Sad demise of city’s shoe-making past
It was sad to hear that the Dibden Road Van Dal show factory, which was the last operating shoe production company in Norwich out of dozens that once existed in the city, was going to be shut, bringing to an end our proud history of shoe-making over the years.
It was particularly sad for me because my late stepfather Cecil Dawes worked there on the shop floor, making shoes for most of his life, and my late mother Milly also worked there as a part-time cleaner and it was there they met, fell in love and married.
It still makes me smile today that my mother, when Cecil propsed, asked his manager if Cecil would make a good husband to Mum and the two children she had, myself and my sister Dot. Apparently he gave Cecil 10 out of 10. Would anything like that happen today?
The factory was then called Chiddocks and was slowly going downhill. It was saved and transformed when taken over by the Florida Group who made Van Dal shoes, and the Goodman family who owned and ran it.
What amazed Cecil and my mother was how well the Goodmans treated their workers compared to how they had been treated before. Cecil was one of the few workers who stayed on at the take-over and when he had completed a few years at the Florida factory his manager called him into his office and presented him with an engraved gold watch for 25 years’ service.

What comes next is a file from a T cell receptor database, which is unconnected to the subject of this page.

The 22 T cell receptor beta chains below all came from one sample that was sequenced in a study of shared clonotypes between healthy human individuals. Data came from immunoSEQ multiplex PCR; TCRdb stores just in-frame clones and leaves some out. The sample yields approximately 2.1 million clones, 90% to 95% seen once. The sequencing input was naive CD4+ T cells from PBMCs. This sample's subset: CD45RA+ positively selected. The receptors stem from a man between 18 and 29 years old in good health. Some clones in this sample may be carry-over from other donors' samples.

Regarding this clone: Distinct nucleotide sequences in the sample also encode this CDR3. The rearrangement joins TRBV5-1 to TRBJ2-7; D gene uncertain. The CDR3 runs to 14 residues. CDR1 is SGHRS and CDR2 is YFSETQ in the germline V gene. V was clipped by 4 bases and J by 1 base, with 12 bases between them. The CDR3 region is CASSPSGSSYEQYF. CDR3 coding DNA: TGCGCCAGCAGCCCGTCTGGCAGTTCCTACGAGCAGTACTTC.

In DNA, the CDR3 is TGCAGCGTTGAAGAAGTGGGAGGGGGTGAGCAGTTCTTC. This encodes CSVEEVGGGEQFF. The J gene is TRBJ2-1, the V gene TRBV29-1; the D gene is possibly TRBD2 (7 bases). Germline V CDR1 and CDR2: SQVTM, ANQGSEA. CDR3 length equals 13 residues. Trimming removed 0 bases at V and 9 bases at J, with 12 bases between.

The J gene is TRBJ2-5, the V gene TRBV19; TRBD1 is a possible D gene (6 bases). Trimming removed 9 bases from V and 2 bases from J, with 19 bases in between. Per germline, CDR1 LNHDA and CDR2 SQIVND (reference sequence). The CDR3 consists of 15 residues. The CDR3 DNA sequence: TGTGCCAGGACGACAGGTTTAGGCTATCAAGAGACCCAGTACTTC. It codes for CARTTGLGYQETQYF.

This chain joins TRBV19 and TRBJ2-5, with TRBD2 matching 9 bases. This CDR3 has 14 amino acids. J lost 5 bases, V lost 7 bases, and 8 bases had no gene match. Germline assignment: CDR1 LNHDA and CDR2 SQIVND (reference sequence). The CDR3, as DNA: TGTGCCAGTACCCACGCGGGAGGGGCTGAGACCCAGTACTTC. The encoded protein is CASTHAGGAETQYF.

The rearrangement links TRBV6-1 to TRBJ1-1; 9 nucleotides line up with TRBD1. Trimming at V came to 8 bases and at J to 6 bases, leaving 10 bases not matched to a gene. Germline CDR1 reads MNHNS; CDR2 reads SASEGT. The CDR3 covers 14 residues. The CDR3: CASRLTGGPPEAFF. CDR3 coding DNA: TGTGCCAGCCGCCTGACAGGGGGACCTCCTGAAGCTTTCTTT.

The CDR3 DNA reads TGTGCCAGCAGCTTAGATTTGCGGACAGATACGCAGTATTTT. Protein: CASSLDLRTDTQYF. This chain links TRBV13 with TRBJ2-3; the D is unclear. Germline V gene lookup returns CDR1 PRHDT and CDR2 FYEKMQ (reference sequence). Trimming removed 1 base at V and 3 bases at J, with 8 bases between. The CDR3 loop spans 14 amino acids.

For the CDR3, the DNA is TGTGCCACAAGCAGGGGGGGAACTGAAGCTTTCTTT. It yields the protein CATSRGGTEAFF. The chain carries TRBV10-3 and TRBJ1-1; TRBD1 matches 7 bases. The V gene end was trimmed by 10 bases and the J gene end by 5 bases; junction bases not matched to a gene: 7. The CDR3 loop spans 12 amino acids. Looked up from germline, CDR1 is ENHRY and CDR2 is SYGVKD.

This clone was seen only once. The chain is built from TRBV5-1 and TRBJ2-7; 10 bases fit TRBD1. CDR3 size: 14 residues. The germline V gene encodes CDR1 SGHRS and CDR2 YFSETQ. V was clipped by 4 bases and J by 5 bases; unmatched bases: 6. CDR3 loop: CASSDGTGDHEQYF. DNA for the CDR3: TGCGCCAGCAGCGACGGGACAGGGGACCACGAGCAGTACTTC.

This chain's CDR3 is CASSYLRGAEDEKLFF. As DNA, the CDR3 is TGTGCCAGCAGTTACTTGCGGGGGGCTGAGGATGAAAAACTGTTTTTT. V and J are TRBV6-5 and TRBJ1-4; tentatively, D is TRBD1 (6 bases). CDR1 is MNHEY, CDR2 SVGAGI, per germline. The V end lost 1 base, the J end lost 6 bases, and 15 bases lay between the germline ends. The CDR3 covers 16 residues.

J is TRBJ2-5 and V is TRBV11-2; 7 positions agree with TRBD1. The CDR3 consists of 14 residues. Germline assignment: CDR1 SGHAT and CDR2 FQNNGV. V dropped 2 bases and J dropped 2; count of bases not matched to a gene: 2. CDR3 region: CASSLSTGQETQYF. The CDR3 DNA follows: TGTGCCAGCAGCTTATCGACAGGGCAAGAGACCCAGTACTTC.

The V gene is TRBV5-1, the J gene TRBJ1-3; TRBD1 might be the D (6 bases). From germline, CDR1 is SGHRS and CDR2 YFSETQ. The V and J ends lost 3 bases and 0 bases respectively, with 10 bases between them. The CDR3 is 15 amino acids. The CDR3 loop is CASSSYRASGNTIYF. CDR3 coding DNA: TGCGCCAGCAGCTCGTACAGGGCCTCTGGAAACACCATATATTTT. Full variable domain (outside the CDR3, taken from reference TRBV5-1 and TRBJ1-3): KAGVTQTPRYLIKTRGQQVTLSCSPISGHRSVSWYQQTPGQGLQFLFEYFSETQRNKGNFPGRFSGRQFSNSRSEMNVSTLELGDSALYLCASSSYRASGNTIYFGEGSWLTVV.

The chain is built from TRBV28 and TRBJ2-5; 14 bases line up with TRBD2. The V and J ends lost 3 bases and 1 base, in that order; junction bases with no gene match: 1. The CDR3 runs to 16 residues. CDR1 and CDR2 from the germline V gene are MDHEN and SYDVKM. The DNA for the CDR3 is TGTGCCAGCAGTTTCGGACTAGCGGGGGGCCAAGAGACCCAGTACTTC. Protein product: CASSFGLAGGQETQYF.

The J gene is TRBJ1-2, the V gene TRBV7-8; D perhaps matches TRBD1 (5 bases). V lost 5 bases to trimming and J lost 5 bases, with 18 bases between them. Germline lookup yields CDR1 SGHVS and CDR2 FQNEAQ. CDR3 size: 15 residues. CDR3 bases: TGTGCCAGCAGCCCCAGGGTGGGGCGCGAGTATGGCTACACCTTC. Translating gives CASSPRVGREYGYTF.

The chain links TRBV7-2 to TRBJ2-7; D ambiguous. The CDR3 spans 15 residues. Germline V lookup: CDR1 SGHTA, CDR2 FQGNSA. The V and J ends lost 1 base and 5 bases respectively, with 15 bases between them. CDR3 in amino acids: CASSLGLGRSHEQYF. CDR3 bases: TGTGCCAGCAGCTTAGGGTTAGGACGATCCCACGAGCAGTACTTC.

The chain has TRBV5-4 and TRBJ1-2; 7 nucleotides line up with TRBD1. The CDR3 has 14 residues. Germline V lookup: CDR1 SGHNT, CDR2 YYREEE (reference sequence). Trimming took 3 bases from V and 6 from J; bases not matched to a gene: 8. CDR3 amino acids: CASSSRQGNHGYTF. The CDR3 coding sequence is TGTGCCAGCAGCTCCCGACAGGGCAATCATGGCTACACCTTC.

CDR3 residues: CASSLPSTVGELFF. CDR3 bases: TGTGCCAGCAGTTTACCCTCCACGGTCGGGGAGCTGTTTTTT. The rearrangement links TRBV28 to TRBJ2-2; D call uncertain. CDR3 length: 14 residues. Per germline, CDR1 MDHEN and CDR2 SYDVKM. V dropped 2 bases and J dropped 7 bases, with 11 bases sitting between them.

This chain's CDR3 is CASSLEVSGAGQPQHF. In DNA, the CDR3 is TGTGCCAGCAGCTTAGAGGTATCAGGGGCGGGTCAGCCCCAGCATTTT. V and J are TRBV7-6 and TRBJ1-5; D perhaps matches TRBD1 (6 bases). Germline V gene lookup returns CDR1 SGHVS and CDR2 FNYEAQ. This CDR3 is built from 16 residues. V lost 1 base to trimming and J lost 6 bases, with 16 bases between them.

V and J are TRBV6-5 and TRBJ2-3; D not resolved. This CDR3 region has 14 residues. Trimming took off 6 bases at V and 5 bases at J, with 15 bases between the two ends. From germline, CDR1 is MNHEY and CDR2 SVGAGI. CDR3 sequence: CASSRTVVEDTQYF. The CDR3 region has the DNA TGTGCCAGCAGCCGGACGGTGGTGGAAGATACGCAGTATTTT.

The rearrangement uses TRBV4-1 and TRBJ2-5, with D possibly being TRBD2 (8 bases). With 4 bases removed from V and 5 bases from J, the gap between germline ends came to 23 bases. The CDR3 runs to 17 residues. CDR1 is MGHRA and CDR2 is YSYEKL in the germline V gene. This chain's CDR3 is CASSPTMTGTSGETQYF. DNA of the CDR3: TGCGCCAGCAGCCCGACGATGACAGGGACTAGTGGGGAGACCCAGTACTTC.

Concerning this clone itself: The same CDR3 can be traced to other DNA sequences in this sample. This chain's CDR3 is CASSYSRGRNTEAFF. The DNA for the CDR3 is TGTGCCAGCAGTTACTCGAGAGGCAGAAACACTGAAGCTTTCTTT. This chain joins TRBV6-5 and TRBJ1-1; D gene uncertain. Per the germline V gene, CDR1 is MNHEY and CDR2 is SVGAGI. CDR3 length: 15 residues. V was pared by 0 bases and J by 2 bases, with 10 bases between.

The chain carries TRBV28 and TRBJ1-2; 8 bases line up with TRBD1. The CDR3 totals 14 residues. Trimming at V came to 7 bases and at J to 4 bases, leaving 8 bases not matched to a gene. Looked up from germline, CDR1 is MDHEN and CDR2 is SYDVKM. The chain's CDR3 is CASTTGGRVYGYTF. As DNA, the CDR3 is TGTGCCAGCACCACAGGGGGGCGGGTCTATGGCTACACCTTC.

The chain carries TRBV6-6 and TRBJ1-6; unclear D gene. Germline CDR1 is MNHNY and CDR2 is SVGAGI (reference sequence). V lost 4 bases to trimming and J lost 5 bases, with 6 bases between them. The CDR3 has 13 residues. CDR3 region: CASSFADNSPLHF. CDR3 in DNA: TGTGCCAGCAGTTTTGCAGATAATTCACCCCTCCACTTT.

I still have in use today a part of Cecil’s retirement present given by Goodmans, a bookcase from Jarrold.
My mother, when she turned up to work at 6am on her last day before retiring, found the factory manager, another Goodman, waiting to give her a bunch of flowers and a present. He also told her she was the only member of the workforce he had not spoken to personally and apologised to her for that.
The Goodmans also gave great Christmas parties for their employees’ children and their parents and annual summer coach trips to the seaside.
I wonder, when looking back at the factories in Norwich which have shut over the years, had they all been run by small families like the Goodmans instead of large international companies, if some would still be open today, giving local people a more secure living.
DAVID M COE Norwich, Norfolk
Those were the days. Cecil Dawes, right, with fellow workers at Chiddocks.